The plasma membranes of eukaryotic cells are organized in an asymmetric manner; at rest, polar and charged lipids are sequestered to the inner leaflet by the activity of ATP-driven pumps. Activation of a specialized class of membrane proteins – phospholipid scramblases – causes rapid collapse of this asymmetry and externalization of negatively charged phosphatidylserine molecules. As a result, extracellular signaling networks, controlling processes such as apoptosis, blood coagulation, membrane fusion and repair, are activated (Pomorski and Menon, 2006; Bevers and Williamson, 2016; Nagata et al., 2016). The TMEM16 family of membrane proteins includes phospholipid scramblases and Cl- channels (Falzone et al., 2018), all of which are Ca2+-dependent. Notably, TMEM16 scramblases also mediate Ca2+-dependent ion transport (Malvezzi et al., 2013; Scudieri et al., 2015; Yu et al., 2015; Lee et al., 2016; Lee et al., 2018). Prior structural and functional analyses of the fungal nhTMEM16 scramblase from Nectria haematococca identified a membrane-exposed hydrophilic groove that serves as the translocation pathway for ions and lipids (Brunner et al., 2014; Yu et al., 2015; Bethel and Grabe, 2016; Jiang et al., 2017; Lee et al., 2018). In the TMEM16A channel, this pathway is sealed from the membrane, preventing lipid access while allowing only ion permeation (Dang et al., 2017; Paulino et al., 2017a; Paulino et al., 2017b).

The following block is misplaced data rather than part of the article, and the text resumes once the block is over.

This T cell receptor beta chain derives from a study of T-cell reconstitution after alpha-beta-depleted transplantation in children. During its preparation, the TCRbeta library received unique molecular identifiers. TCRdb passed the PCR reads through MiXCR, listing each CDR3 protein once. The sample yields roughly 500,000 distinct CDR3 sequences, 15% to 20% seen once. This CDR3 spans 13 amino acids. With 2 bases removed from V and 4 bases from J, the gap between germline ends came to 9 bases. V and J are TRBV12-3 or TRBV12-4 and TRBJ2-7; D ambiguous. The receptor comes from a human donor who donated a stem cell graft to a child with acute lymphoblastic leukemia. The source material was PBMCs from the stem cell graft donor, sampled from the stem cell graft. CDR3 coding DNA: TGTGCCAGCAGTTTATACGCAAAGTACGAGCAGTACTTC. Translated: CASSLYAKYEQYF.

Phospholipid scramblases are unusual membrane proteins in the sense that their environment serves as their substrate. Activation of scramblases results in the fast and passive transbilayer movement of lipids. Thus, scramblases should affect the surrounding membrane to create a conduit between leaflets though which lipids can diffuse. Current models of lipid translocation, based on the structure of the Ca2+-bound conformation of the nhTMEM16 scramblase, postulate a mechanism in which lipid headgroups move through the hydrophilic permeation pathway while the tails remain embedded in the membrane core (Pomorski and Menon, 2006; Brunner et al., 2014). However, little is known about whether or how lipids and Ca2+ binding –the physiologic activation trigger– affect the structure of the TMEM16 scramblases. Further, it is not known how these proteins affect the surrounding membrane to enable lipid scrambling. Here, we use cryo-electron microscopy (cryo-EM) and functional experiments to address these questions. We determine the structures of a functionally characterized TMEM16 scramblase, afTMEM16 from Aspergillus fumigatus, in lipid nanodiscs in an inactive (Ca2+-free) and an active (Ca2+-bound) conformation. These structures allow us to define key conformational rearrangements that underlie Ca2+-dependent scramblase activation. Additionally, we show that scrambling is inhibited by the lipid C24:0 ceramide (Cer24:0) and determine the 3.6 Å resolution structure of the Ca2+-bound afTMEM16/Cer24:0-nanodisc complex. These structures, together with functional experiments, suggest that the Ca2+-dependent conformational rearrangements described here allow the scramblase to locally thin the membrane at the opened lipid pathway to facilitate lipid transport.